Tea party activist Amy Kremer’s bid for a suburban Atlanta congressional seat is in turmoil after her campaign manager and the rest of the staff resigned Friday because he said she can’t afford to pay her bills. Another ex-staffer who was staying at her home said he called the police to help him get his valuables out after she changed the locks.
Jack Melton said she has only raised about $2,500 and couldn’t pay him and at least a half-dozen other staffers who fanned out to homes across the district, which stretches from east Cobb to north DeKalb, pushing her campaign message.
“It’s very disappointing. It broke my heart,” said Melton. “We were doing great work. But you can only treat people like that for so long.”
Kremer spokeswoman Kathryn Serkes said Melton took “unauthorized liberties and conducted business in ways that Amy was not comfortable with,” forcing his departure. She described changing the locks at her home as part of routine “appropriate security measures after parting ways.”
“The campaign feels strongly that the people representing Amy and the campaign must reflect the highest standards and principles,” said Serkes.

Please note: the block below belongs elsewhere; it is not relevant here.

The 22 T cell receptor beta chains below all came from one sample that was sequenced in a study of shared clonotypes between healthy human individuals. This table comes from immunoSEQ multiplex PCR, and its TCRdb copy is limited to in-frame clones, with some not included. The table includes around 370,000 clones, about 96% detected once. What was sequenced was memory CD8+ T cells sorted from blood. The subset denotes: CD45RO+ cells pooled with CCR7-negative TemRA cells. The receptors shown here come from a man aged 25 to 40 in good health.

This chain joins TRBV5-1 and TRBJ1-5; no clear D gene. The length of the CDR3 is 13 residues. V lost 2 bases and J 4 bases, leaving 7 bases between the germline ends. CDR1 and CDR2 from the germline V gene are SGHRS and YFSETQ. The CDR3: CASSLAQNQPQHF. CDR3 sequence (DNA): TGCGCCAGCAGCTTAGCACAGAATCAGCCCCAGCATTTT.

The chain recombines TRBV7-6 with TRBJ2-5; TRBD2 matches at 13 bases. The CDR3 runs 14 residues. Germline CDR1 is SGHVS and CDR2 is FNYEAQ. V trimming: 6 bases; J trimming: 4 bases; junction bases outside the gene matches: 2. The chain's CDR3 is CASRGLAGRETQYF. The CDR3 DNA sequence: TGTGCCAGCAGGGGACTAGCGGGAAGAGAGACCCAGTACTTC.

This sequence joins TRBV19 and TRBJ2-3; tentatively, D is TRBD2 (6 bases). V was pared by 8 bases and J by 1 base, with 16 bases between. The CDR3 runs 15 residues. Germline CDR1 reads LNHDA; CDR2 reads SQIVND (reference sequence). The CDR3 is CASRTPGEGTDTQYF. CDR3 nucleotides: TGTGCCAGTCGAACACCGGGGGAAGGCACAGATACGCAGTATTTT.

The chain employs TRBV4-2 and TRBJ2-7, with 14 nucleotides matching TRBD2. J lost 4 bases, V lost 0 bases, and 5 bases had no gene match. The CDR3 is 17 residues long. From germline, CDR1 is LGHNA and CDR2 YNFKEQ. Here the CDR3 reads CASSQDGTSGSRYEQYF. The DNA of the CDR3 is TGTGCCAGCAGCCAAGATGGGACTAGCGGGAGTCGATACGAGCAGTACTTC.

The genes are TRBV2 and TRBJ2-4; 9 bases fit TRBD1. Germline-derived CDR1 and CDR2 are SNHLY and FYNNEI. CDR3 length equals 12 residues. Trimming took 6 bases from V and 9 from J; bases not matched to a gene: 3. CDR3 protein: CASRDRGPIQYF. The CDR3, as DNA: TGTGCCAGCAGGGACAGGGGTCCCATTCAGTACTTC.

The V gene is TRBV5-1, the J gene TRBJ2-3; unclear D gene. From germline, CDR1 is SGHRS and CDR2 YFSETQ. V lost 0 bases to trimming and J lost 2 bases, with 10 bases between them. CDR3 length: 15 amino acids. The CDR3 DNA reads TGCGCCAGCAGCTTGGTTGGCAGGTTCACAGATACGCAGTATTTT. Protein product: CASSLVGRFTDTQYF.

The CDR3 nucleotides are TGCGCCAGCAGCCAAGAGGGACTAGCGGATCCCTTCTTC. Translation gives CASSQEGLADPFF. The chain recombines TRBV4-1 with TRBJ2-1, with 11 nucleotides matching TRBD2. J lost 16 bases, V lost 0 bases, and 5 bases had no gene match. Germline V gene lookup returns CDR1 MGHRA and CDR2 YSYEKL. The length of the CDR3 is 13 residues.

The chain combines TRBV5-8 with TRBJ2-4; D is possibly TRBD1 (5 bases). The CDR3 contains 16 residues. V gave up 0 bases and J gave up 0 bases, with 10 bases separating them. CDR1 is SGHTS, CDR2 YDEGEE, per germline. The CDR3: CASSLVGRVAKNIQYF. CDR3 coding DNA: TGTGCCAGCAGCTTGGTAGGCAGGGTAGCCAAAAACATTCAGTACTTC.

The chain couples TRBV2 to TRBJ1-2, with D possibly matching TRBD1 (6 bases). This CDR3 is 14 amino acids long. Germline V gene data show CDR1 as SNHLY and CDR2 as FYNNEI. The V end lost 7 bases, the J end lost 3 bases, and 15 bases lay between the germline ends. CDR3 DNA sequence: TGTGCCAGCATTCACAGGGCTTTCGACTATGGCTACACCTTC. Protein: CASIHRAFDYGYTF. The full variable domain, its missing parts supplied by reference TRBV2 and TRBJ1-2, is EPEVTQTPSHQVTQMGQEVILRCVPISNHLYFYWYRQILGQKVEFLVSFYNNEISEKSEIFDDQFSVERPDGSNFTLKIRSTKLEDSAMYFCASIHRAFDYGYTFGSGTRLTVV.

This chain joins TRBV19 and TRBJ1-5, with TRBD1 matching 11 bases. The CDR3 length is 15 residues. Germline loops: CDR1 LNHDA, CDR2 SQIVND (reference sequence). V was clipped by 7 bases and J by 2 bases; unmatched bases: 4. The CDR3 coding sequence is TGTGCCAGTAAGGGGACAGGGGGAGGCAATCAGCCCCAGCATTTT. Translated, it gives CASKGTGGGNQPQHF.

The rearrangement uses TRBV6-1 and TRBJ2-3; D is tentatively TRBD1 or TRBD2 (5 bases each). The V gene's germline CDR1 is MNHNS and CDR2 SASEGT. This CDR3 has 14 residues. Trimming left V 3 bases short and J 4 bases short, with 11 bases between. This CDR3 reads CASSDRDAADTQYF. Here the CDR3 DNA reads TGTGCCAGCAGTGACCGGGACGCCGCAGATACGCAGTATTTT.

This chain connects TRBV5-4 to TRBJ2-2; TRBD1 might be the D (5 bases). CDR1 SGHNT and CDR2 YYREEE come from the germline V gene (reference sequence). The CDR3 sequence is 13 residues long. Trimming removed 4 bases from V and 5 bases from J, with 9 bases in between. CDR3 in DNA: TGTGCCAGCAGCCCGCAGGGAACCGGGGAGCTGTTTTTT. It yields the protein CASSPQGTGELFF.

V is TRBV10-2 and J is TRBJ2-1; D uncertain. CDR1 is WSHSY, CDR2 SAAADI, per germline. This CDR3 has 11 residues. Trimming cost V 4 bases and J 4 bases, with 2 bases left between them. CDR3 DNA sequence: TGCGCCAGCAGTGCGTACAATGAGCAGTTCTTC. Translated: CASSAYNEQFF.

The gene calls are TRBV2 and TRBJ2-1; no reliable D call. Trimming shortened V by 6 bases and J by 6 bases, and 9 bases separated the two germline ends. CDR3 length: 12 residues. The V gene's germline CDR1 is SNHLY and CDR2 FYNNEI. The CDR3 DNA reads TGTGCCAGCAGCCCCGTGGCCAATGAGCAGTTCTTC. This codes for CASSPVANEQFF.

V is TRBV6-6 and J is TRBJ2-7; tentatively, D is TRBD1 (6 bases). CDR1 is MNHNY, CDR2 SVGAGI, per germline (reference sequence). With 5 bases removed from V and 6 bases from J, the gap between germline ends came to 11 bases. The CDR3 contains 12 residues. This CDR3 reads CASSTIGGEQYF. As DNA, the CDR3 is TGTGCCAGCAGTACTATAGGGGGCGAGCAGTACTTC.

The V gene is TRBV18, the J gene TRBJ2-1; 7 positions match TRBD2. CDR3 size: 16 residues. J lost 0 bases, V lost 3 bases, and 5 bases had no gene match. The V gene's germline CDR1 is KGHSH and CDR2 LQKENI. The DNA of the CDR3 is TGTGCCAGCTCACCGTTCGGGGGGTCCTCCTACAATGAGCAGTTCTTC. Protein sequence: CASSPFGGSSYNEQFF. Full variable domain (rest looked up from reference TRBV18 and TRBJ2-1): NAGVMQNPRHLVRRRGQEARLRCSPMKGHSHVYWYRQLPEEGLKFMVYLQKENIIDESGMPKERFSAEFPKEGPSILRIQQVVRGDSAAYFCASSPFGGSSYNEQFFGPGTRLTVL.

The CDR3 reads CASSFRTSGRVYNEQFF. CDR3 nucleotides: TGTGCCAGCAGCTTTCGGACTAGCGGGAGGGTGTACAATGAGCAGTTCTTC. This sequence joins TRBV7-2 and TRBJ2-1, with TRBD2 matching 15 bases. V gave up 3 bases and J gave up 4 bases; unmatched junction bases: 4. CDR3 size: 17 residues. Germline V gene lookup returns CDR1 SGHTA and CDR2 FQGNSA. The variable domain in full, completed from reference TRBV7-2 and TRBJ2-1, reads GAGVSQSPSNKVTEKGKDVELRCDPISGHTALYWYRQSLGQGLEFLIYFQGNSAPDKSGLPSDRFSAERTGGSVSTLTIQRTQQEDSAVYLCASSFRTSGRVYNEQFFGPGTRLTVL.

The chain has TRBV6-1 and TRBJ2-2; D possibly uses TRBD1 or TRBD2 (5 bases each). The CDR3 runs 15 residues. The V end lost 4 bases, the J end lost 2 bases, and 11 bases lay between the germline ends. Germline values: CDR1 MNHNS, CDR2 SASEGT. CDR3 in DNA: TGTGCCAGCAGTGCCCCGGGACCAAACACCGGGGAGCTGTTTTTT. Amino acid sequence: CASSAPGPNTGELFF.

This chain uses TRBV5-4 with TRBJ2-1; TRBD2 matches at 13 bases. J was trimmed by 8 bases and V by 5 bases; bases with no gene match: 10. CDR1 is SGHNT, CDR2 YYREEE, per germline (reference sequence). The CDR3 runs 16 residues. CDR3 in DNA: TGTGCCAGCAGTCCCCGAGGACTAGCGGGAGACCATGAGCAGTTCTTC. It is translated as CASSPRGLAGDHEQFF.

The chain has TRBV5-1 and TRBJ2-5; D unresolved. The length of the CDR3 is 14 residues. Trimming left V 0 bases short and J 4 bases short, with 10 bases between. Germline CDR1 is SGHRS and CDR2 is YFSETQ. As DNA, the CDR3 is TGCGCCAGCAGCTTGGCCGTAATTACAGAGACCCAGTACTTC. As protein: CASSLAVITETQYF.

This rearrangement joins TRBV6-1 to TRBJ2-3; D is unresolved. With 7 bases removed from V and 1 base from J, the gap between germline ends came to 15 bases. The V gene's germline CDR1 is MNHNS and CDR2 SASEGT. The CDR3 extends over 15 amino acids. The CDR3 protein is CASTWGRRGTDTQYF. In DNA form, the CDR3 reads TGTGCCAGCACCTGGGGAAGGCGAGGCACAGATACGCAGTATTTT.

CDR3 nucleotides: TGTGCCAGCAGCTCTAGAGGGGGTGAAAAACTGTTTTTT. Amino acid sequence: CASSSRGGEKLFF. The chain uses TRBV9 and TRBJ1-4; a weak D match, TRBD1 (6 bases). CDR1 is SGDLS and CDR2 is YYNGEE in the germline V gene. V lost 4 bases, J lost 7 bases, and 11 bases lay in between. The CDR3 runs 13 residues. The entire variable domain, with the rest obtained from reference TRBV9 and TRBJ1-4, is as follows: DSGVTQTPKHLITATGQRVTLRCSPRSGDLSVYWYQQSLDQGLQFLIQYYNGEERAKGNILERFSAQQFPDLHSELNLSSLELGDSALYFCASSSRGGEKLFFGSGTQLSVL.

Once the chief executive of the Tea Party Express, Kremer is one of 11 Republicans and 18 candidates overall in the April 18 special election to replace Tom Price. With Democrat Jon Ossoff’s emergence, Republicans increasingly acknowledge they’re warring over one spot in the likely June 20 runoff.
She tells Republican audiences she’s the candidate who is “not going to be scared” to fight for conservative values, and is a frequent presence on cable news. But she’s struggled to gain traction in a field with higher-profile Republicans and bigger campaign coffers.
Melton said he was hired in early February as her campaign manager to canvass neighborhoods and plot strategy, and that more than a dozen field staffers were handing out her leaflets to thousands of households across the district on some weekends.
But he said her paltry fundraising fast caught up to her, and that she refused to meet with a fundraising consultant he and another staffer hoped would help her raise more cash. He provided invoices detailing at least $22,000 in unpaid bills, and said he was torn up about his decision.
“We kept getting pushback and no pay. And we finally said we can’t do this anymore. We would submit an invoice but there was just no money being raised or had. We did everything we could,” he said. “We’ve just got move on from it.”
Cooper Mohr, 30, was on the campaign’s field team and was staying in Kremer’s east Cobb house with two other staffers. After he resigned from the campaign, he said Kremer changed the locks and wouldn’t let them get their belongings. Reached outside her house on Friday, he said he contacted the Cobb police for help.
“I’m not going to let them do this to us,” he said.
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